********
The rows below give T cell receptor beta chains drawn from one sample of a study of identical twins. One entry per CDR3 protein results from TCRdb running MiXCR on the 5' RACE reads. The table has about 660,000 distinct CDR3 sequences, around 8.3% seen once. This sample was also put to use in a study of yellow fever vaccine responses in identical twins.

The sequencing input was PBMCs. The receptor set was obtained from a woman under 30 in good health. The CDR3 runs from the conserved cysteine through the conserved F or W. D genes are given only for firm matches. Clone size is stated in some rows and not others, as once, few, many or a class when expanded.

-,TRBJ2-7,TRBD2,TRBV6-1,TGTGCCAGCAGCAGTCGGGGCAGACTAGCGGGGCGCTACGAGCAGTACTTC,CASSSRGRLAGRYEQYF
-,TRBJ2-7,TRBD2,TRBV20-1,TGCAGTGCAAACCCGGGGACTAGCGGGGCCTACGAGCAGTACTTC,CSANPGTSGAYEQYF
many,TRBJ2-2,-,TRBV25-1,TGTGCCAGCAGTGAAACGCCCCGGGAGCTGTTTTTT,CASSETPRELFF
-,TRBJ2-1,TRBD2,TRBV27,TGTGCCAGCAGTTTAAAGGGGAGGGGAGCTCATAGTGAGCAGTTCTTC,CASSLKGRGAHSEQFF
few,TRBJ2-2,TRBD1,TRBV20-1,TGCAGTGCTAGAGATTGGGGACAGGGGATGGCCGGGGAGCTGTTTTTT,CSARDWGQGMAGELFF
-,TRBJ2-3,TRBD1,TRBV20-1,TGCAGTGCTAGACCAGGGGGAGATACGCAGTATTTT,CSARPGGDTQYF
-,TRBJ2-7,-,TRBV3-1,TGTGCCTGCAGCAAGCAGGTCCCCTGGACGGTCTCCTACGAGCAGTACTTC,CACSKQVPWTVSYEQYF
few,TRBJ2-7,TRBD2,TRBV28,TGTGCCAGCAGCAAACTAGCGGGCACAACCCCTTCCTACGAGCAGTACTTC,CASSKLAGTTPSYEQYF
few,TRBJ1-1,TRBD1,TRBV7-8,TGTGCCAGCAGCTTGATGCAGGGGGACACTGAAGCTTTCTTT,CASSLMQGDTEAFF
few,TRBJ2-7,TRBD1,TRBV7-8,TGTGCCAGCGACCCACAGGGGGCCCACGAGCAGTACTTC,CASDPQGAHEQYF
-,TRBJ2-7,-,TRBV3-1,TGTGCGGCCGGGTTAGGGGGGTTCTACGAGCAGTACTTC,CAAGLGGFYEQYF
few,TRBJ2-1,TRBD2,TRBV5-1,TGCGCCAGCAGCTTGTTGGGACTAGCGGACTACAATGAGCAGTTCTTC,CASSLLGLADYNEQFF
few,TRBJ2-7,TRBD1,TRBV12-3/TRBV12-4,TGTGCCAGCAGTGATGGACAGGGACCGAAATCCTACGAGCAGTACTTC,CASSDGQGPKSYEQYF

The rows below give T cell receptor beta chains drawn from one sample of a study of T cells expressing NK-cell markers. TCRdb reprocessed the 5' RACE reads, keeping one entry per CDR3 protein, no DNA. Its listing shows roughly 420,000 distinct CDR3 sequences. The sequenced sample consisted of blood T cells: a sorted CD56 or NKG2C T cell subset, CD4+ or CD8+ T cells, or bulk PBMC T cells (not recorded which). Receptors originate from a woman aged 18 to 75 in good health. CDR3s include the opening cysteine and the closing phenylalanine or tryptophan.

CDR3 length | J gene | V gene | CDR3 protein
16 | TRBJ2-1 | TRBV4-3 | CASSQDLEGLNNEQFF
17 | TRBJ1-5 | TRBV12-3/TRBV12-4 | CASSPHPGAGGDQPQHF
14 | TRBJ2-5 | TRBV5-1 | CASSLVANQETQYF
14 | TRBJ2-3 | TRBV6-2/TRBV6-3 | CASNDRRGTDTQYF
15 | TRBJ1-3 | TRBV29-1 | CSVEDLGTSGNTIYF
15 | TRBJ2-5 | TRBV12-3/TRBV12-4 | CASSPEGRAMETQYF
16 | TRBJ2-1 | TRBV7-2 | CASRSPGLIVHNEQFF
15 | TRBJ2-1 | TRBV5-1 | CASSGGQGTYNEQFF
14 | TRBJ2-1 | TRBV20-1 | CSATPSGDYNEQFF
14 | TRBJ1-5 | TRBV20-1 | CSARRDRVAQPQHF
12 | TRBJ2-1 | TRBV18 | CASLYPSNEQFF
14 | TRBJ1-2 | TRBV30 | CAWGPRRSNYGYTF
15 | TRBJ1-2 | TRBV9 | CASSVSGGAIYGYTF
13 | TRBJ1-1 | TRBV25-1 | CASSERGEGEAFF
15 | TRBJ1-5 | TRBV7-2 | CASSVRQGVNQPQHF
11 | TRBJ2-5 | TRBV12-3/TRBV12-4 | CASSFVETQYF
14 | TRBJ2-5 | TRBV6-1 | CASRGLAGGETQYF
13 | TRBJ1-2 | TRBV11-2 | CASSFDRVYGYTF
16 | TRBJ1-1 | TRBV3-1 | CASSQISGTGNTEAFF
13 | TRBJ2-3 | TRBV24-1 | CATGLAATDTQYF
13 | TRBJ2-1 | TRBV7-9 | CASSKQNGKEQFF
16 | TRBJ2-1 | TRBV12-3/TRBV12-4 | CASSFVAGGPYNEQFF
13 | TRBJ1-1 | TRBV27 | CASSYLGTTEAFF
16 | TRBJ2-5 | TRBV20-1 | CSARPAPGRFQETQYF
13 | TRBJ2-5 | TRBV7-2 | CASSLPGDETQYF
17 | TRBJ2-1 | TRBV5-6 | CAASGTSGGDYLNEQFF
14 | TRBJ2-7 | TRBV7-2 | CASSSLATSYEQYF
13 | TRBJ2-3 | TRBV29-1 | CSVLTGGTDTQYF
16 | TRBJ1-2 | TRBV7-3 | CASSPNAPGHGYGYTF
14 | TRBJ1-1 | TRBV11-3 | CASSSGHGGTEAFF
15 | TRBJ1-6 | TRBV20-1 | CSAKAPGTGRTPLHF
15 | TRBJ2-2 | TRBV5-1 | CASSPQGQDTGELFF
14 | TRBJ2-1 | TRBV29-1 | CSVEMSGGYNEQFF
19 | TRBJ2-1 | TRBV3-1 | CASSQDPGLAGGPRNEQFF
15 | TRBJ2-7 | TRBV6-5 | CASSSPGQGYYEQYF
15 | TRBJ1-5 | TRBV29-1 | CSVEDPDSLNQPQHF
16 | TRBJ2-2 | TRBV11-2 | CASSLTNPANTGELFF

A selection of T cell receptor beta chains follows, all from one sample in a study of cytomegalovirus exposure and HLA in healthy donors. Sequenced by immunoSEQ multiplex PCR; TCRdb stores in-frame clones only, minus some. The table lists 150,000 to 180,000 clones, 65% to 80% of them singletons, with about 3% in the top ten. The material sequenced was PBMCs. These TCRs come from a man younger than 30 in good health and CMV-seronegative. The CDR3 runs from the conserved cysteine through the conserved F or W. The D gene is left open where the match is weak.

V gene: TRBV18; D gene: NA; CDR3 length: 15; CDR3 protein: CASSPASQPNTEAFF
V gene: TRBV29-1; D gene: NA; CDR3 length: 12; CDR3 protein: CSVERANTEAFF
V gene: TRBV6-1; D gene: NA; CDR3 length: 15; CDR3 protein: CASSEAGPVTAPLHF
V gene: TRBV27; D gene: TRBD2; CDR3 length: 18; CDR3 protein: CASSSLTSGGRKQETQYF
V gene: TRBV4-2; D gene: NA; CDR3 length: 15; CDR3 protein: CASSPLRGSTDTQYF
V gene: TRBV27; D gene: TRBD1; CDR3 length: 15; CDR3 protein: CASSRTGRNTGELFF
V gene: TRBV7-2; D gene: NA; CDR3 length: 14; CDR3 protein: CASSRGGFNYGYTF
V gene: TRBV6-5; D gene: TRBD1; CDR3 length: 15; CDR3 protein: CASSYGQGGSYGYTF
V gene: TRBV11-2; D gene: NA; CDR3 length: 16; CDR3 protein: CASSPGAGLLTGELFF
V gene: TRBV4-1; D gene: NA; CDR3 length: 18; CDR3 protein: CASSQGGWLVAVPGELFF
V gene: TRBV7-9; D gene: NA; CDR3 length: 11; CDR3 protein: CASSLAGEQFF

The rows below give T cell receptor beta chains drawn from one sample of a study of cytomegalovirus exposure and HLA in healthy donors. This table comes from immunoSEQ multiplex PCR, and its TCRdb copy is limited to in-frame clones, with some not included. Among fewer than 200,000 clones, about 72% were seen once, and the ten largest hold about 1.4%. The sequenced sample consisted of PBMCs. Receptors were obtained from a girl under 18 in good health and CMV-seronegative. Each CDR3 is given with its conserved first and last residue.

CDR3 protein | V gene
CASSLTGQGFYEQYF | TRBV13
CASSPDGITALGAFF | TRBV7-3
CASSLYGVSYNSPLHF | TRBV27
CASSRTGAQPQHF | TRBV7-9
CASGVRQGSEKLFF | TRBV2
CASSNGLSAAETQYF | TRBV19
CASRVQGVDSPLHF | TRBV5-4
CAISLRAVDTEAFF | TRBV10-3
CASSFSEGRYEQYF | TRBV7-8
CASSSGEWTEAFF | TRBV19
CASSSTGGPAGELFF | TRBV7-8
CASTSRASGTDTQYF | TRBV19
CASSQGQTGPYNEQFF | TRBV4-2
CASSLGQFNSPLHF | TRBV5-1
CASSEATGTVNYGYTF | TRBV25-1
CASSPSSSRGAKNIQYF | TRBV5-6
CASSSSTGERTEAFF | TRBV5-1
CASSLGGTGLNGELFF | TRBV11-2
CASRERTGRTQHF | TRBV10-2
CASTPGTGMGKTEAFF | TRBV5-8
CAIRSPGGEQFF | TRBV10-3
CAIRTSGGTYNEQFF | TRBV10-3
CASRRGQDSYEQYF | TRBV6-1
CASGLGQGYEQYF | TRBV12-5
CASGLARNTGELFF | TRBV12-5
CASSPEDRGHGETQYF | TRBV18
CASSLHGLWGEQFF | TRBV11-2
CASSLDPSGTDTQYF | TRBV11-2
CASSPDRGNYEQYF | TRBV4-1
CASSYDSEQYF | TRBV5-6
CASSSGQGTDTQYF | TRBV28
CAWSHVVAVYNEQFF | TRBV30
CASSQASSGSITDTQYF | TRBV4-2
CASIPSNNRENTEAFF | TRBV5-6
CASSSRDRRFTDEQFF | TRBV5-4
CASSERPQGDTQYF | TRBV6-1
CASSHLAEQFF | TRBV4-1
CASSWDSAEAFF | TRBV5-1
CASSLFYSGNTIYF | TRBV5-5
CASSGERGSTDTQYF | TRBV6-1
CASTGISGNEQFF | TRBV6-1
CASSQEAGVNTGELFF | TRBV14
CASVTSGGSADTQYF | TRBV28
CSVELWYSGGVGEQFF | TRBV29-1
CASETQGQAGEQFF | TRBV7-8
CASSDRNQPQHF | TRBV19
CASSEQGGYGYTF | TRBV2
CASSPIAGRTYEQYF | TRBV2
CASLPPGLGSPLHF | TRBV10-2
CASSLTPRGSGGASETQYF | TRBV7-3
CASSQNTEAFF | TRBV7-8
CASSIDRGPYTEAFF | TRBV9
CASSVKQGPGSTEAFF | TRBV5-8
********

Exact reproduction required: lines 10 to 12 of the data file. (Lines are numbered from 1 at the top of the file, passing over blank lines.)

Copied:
few,TRBJ2-7,TRBD2,TRBV28,TGTGCCAGCAGCAAACTAGCGGGCACAACCCCTTCCTACGAGCAGTACTTC,CASSKLAGTTPSYEQYF
few,TRBJ1-1,TRBD1,TRBV7-8,TGTGCCAGCAGCTTGATGCAGGGGGACACTGAAGCTTTCTTT,CASSLMQGDTEAFF
few,TRBJ2-7,TRBD1,TRBV7-8,TGTGCCAGCGACCCACAGGGGGCCCACGAGCAGTACTTC,CASDPQGAHEQYF